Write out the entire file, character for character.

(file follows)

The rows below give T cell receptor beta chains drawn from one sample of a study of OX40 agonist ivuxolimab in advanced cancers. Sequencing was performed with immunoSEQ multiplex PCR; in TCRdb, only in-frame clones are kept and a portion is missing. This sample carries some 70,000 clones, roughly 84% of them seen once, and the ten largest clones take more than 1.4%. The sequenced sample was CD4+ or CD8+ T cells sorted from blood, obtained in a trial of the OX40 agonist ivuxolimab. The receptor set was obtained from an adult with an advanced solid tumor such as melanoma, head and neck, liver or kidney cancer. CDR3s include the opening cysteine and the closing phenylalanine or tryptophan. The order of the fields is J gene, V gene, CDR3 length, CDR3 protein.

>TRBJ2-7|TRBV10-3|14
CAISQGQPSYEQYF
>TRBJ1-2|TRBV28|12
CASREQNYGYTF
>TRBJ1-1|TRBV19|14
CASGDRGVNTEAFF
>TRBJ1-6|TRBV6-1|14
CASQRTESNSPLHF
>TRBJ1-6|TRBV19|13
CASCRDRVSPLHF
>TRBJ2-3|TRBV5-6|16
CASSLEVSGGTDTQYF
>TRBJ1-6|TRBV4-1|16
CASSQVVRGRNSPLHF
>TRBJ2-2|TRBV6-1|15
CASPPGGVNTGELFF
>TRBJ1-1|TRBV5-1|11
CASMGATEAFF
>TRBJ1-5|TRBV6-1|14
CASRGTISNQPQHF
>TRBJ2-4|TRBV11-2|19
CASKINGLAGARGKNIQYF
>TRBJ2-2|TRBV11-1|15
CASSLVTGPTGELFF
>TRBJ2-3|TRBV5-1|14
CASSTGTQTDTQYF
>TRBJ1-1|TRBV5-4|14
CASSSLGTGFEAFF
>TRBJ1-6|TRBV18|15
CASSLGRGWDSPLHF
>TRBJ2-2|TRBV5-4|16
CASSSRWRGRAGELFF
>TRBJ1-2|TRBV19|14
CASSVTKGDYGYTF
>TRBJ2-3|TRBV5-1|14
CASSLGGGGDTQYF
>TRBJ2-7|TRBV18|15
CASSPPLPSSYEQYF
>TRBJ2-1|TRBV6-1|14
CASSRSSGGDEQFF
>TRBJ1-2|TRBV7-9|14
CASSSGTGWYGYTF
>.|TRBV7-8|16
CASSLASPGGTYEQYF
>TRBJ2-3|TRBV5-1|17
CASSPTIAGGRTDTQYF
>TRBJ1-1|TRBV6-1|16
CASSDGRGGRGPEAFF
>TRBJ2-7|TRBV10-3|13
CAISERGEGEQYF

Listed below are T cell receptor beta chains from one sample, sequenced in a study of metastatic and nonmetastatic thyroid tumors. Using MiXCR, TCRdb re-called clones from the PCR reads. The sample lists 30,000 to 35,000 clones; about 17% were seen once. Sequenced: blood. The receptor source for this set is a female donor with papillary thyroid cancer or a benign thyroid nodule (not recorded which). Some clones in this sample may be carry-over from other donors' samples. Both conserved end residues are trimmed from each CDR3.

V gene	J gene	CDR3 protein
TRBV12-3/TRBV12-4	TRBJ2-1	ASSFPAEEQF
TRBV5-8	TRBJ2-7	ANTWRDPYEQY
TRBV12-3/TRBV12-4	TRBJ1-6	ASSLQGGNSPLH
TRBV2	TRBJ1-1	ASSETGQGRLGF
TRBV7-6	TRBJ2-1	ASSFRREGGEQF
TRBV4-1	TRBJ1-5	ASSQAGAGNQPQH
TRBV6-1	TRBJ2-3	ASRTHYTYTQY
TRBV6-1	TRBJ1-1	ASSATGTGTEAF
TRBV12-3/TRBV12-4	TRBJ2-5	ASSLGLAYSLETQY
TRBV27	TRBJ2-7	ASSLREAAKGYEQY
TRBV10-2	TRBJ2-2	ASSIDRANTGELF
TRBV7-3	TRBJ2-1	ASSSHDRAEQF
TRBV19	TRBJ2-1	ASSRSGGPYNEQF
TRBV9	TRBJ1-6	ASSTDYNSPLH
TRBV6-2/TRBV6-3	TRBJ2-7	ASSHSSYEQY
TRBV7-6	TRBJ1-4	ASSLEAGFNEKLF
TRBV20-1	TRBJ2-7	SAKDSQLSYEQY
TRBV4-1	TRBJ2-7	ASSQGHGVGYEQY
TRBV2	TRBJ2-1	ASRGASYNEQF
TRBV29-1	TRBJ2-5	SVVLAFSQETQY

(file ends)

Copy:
The rows below give T cell receptor beta chains drawn from one sample of a study of OX40 agonist ivuxolimab in advanced cancers. Sequencing was performed with immunoSEQ multiplex PCR; in TCRdb, only in-frame clones are kept and a portion is missing. This sample carries some 70,000 clones, roughly 84% of them seen once, and the ten largest clones take more than 1.4%. The sequenced sample was CD4+ or CD8+ T cells sorted from blood, obtained in a trial of the OX40 agonist ivuxolimab. The receptor set was obtained from an adult with an advanced solid tumor such as melanoma, head and neck, liver or kidney cancer. CDR3s include the opening cysteine and the closing phenylalanine or tryptophan. The order of the fields is J gene, V gene, CDR3 length, CDR3 protein.

>TRBJ2-7|TRBV10-3|14
CAISQGQPSYEQYF
>TRBJ1-2|TRBV28|12
CASREQNYGYTF
>TRBJ1-1|TRBV19|14
CASGDRGVNTEAFF
>TRBJ1-6|TRBV6-1|14
CASQRTESNSPLHF
>TRBJ1-6|TRBV19|13
CASCRDRVSPLHF
>TRBJ2-3|TRBV5-6|16
CASSLEVSGGTDTQYF
>TRBJ1-6|TRBV4-1|16
CASSQVVRGRNSPLHF
>TRBJ2-2|TRBV6-1|15
CASPPGGVNTGELFF
>TRBJ1-1|TRBV5-1|11
CASMGATEAFF
>TRBJ1-5|TRBV6-1|14
CASRGTISNQPQHF
>TRBJ2-4|TRBV11-2|19
CASKINGLAGARGKNIQYF
>TRBJ2-2|TRBV11-1|15
CASSLVTGPTGELFF
>TRBJ2-3|TRBV5-1|14
CASSTGTQTDTQYF
>TRBJ1-1|TRBV5-4|14
CASSSLGTGFEAFF
>TRBJ1-6|TRBV18|15
CASSLGRGWDSPLHF
>TRBJ2-2|TRBV5-4|16
CASSSRWRGRAGELFF
>TRBJ1-2|TRBV19|14
CASSVTKGDYGYTF
>TRBJ2-3|TRBV5-1|14
CASSLGGGGDTQYF
>TRBJ2-7|TRBV18|15
CASSPPLPSSYEQYF
>TRBJ2-1|TRBV6-1|14
CASSRSSGGDEQFF
>TRBJ1-2|TRBV7-9|14
CASSSGTGWYGYTF
>.|TRBV7-8|16
CASSLASPGGTYEQYF
>TRBJ2-3|TRBV5-1|17
CASSPTIAGGRTDTQYF
>TRBJ1-1|TRBV6-1|16
CASSDGRGGRGPEAFF
>TRBJ2-7|TRBV10-3|13
CAISERGEGEQYF

Listed below are T cell receptor beta chains from one sample, sequenced in a study of metastatic and nonmetastatic thyroid tumors. Using MiXCR, TCRdb re-called clones from the PCR reads. The sample lists 30,000 to 35,000 clones; about 17% were seen once. Sequenced: blood. The receptor source for this set is a female donor with papillary thyroid cancer or a benign thyroid nodule (not recorded which). Some clones in this sample may be carry-over from other donors' samples. Both conserved end residues are trimmed from each CDR3.

V gene	J gene	CDR3 protein
TRBV12-3/TRBV12-4	TRBJ2-1	ASSFPAEEQF
TRBV5-8	TRBJ2-7	ANTWRDPYEQY
TRBV12-3/TRBV12-4	TRBJ1-6	ASSLQGGNSPLH
TRBV2	TRBJ1-1	ASSETGQGRLGF
TRBV7-6	TRBJ2-1	ASSFRREGGEQF
TRBV4-1	TRBJ1-5	ASSQAGAGNQPQH
TRBV6-1	TRBJ2-3	ASRTHYTYTQY
TRBV6-1	TRBJ1-1	ASSATGTGTEAF
TRBV12-3/TRBV12-4	TRBJ2-5	ASSLGLAYSLETQY
TRBV27	TRBJ2-7	ASSLREAAKGYEQY
TRBV10-2	TRBJ2-2	ASSIDRANTGELF
TRBV7-3	TRBJ2-1	ASSSHDRAEQF
TRBV19	TRBJ2-1	ASSRSGGPYNEQF
TRBV9	TRBJ1-6	ASSTDYNSPLH
TRBV6-2/TRBV6-3	TRBJ2-7	ASSHSSYEQY
TRBV7-6	TRBJ1-4	ASSLEAGFNEKLF
TRBV20-1	TRBJ2-7	SAKDSQLSYEQY
TRBV4-1	TRBJ2-7	ASSQGHGVGYEQY
TRBV2	TRBJ2-1	ASRGASYNEQF
TRBV29-1	TRBJ2-5	SVVLAFSQETQY